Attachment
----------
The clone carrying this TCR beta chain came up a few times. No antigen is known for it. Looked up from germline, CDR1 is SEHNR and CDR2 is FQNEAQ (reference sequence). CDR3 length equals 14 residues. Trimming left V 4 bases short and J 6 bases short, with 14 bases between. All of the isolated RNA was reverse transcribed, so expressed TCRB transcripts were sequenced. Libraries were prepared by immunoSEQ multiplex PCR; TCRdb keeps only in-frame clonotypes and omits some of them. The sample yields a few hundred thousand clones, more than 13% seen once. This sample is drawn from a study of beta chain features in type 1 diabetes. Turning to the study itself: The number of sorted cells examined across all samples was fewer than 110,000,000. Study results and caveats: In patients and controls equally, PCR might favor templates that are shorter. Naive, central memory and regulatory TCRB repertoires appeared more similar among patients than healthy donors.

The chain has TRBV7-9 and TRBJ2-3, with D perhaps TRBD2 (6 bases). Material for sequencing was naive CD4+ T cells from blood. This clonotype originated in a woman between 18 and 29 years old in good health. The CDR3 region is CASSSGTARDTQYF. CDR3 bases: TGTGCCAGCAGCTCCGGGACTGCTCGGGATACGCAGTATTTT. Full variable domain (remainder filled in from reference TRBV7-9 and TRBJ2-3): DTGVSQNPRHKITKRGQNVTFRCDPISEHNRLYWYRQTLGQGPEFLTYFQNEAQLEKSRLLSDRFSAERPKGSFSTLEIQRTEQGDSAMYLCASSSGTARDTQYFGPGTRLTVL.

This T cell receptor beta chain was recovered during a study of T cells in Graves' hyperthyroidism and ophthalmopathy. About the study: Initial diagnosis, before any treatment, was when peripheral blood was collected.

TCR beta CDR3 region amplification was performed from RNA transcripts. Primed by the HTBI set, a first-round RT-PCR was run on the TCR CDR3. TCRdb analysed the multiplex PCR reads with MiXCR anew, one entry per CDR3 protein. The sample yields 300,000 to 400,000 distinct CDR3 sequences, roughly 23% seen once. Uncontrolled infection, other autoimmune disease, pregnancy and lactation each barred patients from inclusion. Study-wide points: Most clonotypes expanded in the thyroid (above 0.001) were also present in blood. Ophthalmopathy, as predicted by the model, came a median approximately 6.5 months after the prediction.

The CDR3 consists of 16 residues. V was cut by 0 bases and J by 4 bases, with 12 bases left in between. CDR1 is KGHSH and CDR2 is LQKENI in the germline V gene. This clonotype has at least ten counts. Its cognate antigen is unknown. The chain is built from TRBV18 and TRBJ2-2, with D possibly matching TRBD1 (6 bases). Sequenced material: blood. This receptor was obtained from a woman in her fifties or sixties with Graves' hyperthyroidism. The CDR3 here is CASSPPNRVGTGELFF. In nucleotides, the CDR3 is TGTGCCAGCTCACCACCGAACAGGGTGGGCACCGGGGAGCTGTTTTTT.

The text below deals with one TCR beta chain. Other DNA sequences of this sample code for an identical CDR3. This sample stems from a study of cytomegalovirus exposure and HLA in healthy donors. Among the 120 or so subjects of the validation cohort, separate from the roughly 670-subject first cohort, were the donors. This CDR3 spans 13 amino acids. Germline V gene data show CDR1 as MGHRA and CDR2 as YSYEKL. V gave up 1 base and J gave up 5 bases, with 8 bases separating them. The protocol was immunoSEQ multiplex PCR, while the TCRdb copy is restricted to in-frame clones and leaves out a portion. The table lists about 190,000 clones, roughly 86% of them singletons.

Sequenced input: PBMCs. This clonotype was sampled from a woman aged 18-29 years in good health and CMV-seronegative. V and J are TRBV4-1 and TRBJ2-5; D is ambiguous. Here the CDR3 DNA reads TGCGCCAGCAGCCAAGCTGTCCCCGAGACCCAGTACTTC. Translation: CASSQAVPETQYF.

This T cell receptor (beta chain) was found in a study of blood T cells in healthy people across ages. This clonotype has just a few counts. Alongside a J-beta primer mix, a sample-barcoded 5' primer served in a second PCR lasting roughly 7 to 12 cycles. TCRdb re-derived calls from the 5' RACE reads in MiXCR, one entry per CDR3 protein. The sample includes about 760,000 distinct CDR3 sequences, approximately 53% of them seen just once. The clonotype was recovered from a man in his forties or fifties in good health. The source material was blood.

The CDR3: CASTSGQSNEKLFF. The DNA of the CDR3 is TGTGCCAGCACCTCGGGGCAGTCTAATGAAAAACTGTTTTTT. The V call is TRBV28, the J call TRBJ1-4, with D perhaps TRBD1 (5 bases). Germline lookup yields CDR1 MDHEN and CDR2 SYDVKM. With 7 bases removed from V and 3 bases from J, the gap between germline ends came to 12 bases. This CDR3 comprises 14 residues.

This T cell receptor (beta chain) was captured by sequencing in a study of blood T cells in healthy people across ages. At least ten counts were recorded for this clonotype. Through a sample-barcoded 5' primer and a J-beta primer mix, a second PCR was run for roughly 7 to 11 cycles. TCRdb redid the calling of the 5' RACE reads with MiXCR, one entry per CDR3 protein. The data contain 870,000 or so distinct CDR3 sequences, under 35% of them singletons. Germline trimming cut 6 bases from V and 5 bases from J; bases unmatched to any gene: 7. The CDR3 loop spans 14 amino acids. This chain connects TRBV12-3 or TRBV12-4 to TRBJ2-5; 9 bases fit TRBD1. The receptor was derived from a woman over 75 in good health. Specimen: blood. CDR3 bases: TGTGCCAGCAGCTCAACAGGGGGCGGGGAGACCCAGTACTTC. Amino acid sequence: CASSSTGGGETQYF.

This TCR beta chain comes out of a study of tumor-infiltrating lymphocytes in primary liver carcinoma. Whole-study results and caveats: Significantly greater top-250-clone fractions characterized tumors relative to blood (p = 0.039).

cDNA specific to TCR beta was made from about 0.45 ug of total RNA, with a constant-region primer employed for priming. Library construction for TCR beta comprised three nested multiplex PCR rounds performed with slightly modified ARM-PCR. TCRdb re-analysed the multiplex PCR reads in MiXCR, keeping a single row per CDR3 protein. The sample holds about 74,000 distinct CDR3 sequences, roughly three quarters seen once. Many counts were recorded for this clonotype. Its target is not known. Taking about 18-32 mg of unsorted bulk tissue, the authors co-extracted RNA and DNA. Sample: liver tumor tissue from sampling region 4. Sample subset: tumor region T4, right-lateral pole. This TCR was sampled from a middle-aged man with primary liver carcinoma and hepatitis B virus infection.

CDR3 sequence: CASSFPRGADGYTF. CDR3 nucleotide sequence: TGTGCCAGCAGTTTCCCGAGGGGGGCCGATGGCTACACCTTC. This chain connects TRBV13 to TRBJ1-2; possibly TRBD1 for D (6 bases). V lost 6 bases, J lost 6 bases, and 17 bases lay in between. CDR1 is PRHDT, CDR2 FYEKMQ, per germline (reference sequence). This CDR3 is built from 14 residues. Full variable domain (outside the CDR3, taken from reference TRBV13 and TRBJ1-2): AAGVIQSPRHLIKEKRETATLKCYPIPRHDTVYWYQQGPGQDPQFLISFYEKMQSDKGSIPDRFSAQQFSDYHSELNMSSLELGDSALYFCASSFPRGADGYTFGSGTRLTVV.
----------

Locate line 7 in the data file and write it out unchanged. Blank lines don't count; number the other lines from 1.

Sequenced input: PBMCs. This clonotype was sampled from a woman aged 18-29 years in good health and CMV-seronegative. V and J are TRBV4-1 and TRBJ2-5; D is ambiguous. Here the CDR3 DNA reads TGCGCCAGCAGCCAAGCTGTCCCCGAGACCCAGTACTTC. Translation: CASSQAVPETQYF.